Climate change has the potential to cause havoc on the economy, on the lives of ordinary people, and on our natural environment, and unless more drastic steps are taken by those in power, the already emerging adverse impacts of climate change will become much worse.
A few years ago, the US Department of Defense termed climate change a “threat multiplier”, pointing out how climate change and its impacts can aggravate pre-existing frictions within and across countries. Consider, for instance, the fear of increased conflict between water-sharing countries like Bangladesh, India and Pakistan, which can become untenable due to the Himalayan glacial melt.
Climate change is already causing massive internal and cross-border migrations, which can worsen as droughts and flood conditions become more frequent and severe. In the restive Indian state of Assam, the resentment against ‘Bengali’ migrants (who fled the 1971 war) has long been a source of contention, and the increased flow of Bengali climate refugees could stoke further tensions.
Yet, security analysts and strategists in most parts of the world are still neglecting climate change as they continue to primarily focus on traditional and ultimately less serious threats. Such antiquated strategic thinking is neglecting the potential of climate change to threaten the very survival of many nation states in their current form.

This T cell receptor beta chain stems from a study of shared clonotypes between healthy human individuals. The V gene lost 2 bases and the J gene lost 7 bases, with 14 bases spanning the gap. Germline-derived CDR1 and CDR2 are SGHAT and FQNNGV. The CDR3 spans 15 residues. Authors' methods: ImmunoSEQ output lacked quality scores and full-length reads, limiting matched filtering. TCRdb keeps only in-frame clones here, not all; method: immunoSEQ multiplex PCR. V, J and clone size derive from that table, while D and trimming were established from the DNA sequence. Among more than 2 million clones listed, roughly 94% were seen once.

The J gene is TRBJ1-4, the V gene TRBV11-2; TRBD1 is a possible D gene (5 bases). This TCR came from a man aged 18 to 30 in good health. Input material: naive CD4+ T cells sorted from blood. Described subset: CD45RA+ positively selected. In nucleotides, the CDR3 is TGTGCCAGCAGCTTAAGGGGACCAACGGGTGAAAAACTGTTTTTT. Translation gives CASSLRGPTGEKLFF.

Given this scenario, it was interesting to see Anatol Lieven’s (author of Pakistan: A Hard Country ) new book, Climate Change and the Nation State: A Realist Case. In it, he has redefined the idea of contending with climate change through nationalism.
Lieven argues that nationalism is a very important and potent force to legitimise the hard steps that need to be taken to limit climate change and contend with the effects of needed policies.
On the other hand, he is also critical of the unsustainability of rampant market capitalism and shortsightedness of our economists who discount the future of future generations in favour of unbridled growth.
While Lieven recognises that the left understands the seriousness of the emergency, he thinks that leftists lack a vision for social transformation needed to contend with the implied challenges. He does not place much faith in environmentalists either, dismissing their utopian political views, and their advancement of divisive cultural agendas. He also dismisses support for open borders as empty cosmopolitanism which he thinks is unrealistic to achieve. Lieven points out how an ineffectual “rainbow coalition” of varied minorities has antagonised the white, male working class in powerful Western countries.
Instead, Lieven supports plans for a ‘Green New Deal’ in the US and Europe. His analysis is not confined to what Western countries need to do alone. For instance, he recently commented how it is unwise for Pakistan to focus on polluting oil and gas projects to meet its energy needs instead of investing in green technologies.
Lieven’s skepticism of the left and civil society is not flawless. Conversely, the faith he places in the restitutive power of Western democracy may also be rose-tinted. However, he does provide an alternative narrative which aims to harness realpolitik compulsions, and the idea of nationalism itself, to address climate threats instead of focusing on narrowly defined national interests, which have caused significant global disparities and instability.
Published in The Express Tribune, September 5th, 2020.